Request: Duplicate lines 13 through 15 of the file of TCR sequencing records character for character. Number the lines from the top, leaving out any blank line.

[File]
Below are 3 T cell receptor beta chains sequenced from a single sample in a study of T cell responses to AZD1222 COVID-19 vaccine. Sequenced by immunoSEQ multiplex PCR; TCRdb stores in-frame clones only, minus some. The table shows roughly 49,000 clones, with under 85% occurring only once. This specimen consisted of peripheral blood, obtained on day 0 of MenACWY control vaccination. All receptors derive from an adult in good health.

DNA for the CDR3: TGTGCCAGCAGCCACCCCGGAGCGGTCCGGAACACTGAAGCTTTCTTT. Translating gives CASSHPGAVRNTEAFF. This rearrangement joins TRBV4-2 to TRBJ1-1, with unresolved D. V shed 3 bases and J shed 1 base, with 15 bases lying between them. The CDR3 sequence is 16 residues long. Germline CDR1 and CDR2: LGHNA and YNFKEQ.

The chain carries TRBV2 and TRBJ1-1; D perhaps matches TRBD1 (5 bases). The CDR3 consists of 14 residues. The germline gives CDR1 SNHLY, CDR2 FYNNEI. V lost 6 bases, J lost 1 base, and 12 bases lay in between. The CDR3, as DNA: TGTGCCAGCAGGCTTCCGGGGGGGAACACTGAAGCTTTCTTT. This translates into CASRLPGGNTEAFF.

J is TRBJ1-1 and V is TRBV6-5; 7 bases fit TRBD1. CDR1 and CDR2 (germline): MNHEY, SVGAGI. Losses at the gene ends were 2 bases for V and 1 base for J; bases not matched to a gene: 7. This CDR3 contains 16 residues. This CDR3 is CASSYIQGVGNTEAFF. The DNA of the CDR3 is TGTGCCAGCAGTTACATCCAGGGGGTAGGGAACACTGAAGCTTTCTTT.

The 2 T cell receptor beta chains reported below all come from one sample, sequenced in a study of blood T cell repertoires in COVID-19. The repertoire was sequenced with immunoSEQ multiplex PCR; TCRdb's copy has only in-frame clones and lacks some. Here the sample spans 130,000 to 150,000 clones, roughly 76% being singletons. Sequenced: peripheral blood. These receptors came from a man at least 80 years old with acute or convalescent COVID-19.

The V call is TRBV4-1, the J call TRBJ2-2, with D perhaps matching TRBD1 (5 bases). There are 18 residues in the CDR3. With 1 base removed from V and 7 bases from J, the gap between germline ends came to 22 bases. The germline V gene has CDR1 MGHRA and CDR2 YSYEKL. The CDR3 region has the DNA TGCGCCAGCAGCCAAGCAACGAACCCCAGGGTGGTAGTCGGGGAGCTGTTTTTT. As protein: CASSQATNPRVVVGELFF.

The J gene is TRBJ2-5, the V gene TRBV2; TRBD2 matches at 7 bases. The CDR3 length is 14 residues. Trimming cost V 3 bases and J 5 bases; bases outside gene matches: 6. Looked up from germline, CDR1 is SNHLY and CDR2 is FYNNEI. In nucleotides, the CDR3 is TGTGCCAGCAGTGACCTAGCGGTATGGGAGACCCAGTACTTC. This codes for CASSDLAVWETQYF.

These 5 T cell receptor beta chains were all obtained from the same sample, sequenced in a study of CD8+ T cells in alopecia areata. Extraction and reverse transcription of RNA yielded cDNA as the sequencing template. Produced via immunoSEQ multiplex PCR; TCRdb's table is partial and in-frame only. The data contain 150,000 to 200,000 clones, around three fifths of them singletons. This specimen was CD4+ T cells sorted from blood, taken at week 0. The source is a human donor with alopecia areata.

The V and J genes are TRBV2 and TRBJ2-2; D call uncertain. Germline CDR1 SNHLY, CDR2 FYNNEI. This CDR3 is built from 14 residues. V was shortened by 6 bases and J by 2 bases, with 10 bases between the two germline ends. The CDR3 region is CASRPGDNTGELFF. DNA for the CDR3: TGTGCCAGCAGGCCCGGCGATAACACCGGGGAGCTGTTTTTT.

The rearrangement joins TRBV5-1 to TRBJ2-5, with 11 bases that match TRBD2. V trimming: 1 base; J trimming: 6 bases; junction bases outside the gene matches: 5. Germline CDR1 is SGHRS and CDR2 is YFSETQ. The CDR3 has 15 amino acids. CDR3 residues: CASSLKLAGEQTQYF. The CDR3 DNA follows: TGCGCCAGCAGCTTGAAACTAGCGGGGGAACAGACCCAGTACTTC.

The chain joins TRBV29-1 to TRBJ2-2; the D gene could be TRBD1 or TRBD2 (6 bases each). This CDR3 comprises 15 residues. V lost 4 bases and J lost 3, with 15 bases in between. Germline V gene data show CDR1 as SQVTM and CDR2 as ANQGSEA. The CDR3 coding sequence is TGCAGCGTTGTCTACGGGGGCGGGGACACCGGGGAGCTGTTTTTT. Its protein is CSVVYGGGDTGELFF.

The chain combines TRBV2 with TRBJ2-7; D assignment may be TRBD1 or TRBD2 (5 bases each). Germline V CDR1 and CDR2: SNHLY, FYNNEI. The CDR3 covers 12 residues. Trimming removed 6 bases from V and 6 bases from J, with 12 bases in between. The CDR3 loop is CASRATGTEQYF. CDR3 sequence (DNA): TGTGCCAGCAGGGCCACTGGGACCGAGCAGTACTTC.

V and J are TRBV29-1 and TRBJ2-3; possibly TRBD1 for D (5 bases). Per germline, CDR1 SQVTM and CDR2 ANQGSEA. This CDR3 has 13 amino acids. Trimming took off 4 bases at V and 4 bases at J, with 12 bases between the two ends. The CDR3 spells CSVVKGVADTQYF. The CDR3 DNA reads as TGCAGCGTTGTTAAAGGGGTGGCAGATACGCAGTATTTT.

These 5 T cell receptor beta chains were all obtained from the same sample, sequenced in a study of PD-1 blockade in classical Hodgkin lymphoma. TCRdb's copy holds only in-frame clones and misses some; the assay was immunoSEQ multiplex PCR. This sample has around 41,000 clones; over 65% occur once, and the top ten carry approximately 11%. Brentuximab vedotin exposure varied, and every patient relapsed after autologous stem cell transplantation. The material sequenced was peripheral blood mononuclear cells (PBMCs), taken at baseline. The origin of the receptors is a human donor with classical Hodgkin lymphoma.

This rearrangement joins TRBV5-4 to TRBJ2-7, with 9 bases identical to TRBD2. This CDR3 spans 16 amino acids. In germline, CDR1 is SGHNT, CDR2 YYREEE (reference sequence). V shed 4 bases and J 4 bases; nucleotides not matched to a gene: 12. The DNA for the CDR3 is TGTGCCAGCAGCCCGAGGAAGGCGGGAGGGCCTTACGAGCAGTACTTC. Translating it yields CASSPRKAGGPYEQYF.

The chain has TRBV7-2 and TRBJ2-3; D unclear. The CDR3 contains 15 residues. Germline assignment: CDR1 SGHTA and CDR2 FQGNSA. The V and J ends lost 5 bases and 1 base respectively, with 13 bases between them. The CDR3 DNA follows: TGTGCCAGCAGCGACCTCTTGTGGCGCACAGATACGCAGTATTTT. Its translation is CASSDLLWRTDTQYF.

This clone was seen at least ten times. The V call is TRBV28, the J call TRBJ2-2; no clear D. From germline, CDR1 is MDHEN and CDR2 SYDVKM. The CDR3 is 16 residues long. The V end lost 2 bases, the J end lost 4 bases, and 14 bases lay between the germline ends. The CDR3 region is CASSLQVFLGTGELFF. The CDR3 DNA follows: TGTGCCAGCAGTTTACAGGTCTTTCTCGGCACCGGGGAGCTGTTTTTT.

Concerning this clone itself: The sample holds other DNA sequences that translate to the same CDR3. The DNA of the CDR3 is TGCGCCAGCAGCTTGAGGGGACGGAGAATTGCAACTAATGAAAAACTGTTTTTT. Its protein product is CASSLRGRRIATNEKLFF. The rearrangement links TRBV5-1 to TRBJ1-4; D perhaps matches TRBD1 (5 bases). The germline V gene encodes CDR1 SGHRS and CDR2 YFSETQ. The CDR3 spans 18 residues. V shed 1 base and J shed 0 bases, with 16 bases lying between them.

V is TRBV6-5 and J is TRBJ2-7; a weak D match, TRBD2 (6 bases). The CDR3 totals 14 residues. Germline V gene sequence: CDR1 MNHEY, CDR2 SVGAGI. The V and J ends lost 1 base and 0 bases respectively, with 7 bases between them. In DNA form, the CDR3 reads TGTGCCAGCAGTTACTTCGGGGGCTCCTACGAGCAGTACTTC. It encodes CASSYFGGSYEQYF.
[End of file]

V and J are TRBV29-1 and TRBJ2-3; possibly TRBD1 for D (5 bases). Per germline, CDR1 SQVTM and CDR2 ANQGSEA. This CDR3 has 13 amino acids. Trimming took off 4 bases at V and 4 bases at J, with 12 bases between the two ends. The CDR3 spells CSVVKGVADTQYF. The CDR3 DNA reads as TGCAGCGTTGTTAAAGGGGTGGCAGATACGCAGTATTTT.

These 5 T cell receptor beta chains were all obtained from the same sample, sequenced in a study of PD-1 blockade in classical Hodgkin lymphoma. TCRdb's copy holds only in-frame clones and misses some; the assay was immunoSEQ multiplex PCR. This sample has around 41,000 clones; over 65% occur once, and the top ten carry approximately 11%. Brentuximab vedotin exposure varied, and every patient relapsed after autologous stem cell transplantation. The material sequenced was peripheral blood mononuclear cells (PBMCs), taken at baseline. The origin of the receptors is a human donor with classical Hodgkin lymphoma.

This rearrangement joins TRBV5-4 to TRBJ2-7, with 9 bases identical to TRBD2. This CDR3 spans 16 amino acids. In germline, CDR1 is SGHNT, CDR2 YYREEE (reference sequence). V shed 4 bases and J 4 bases; nucleotides not matched to a gene: 12. The DNA for the CDR3 is TGTGCCAGCAGCCCGAGGAAGGCGGGAGGGCCTTACGAGCAGTACTTC. Translating it yields CASSPRKAGGPYEQYF.